Integrating trace element metabolism from the cell to the whole organism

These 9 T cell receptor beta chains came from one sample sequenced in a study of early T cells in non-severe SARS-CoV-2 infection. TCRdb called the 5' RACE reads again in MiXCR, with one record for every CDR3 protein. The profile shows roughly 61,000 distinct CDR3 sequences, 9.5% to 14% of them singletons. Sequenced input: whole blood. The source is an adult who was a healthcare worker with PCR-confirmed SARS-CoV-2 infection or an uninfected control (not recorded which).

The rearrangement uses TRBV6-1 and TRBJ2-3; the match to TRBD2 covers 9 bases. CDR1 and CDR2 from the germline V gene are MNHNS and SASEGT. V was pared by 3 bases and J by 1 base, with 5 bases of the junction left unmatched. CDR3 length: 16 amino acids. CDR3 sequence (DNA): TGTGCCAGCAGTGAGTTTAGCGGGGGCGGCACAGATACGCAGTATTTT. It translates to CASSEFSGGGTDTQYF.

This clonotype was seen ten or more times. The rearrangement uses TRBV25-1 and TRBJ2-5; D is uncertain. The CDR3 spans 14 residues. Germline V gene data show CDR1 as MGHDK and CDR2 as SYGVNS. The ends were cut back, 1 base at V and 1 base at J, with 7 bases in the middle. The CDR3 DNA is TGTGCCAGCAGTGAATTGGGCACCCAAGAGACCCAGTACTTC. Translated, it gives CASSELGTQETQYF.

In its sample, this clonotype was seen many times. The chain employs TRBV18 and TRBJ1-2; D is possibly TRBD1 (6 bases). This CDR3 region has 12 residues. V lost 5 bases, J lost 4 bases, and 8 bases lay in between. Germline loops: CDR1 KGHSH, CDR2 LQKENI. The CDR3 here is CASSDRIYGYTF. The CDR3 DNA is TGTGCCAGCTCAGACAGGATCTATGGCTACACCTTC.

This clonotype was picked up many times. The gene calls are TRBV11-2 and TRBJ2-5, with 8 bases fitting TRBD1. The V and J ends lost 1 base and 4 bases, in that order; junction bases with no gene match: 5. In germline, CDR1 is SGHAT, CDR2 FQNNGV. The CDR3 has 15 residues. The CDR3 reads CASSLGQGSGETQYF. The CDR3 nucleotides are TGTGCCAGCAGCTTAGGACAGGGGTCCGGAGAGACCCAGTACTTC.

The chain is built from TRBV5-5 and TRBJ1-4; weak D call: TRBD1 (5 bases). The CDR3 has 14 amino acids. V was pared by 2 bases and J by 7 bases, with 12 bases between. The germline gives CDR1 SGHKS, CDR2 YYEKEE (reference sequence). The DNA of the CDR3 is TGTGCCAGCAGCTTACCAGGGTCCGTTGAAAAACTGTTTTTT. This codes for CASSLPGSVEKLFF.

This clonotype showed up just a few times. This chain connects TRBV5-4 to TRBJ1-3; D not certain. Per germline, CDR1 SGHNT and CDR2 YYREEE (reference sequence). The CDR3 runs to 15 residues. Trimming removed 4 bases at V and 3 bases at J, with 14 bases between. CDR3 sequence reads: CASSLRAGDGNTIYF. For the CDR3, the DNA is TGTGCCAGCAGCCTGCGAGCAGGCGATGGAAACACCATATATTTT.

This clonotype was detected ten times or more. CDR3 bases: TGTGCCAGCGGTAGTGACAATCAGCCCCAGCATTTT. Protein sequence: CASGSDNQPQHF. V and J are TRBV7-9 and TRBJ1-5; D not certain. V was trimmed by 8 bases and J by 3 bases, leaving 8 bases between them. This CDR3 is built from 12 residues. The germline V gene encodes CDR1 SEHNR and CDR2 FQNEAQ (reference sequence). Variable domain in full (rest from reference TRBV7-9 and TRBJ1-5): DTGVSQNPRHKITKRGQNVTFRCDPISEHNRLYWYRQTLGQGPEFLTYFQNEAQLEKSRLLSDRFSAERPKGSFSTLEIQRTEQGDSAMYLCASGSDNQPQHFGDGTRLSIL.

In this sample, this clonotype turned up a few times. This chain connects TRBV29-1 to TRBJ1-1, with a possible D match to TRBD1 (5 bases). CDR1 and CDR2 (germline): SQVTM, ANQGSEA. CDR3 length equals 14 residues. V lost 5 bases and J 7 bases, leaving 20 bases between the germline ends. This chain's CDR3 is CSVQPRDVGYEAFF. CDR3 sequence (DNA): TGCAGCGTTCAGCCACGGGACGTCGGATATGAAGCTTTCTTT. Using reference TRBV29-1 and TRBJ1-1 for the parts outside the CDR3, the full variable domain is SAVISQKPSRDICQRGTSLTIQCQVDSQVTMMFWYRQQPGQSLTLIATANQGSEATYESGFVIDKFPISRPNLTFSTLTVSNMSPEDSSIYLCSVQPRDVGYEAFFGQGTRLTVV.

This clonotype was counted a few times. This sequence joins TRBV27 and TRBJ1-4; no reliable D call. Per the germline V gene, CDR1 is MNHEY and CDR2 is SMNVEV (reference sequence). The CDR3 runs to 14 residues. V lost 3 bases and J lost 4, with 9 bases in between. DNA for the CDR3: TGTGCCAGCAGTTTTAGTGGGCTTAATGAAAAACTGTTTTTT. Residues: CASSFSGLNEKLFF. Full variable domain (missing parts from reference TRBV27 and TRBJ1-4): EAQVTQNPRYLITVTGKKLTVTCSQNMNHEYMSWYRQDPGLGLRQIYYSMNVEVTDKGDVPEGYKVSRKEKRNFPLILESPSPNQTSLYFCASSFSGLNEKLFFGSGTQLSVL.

The redox chemistry of copper (Cu) makes this both a powerful enzyme catalyst and a dangerous reactant that generates hydroxyl radical. Although virtually all cells from microbes to mammals must acquire Cu to drive important biochemical reactions, the potential toxicity of Cu demands an exquisite level of vectorial transport and homeostatic control. Our laboratory is interested in how organisms acquire Cu through the action of high-affinity plasma membrane Cu transporters of the copper transport protein (Ctr) class of proteins. We have isolated Ctr Cu transporters from baker's yeast and fission yeast and from flies, mice and mammals. This review will focus on understanding how the Ctr high-affinity Cu transport proteins function, from their biochemical mechanism of action in yeast and cultured metazoan cells to their roles in Cu delivery and mammalian embryonic development.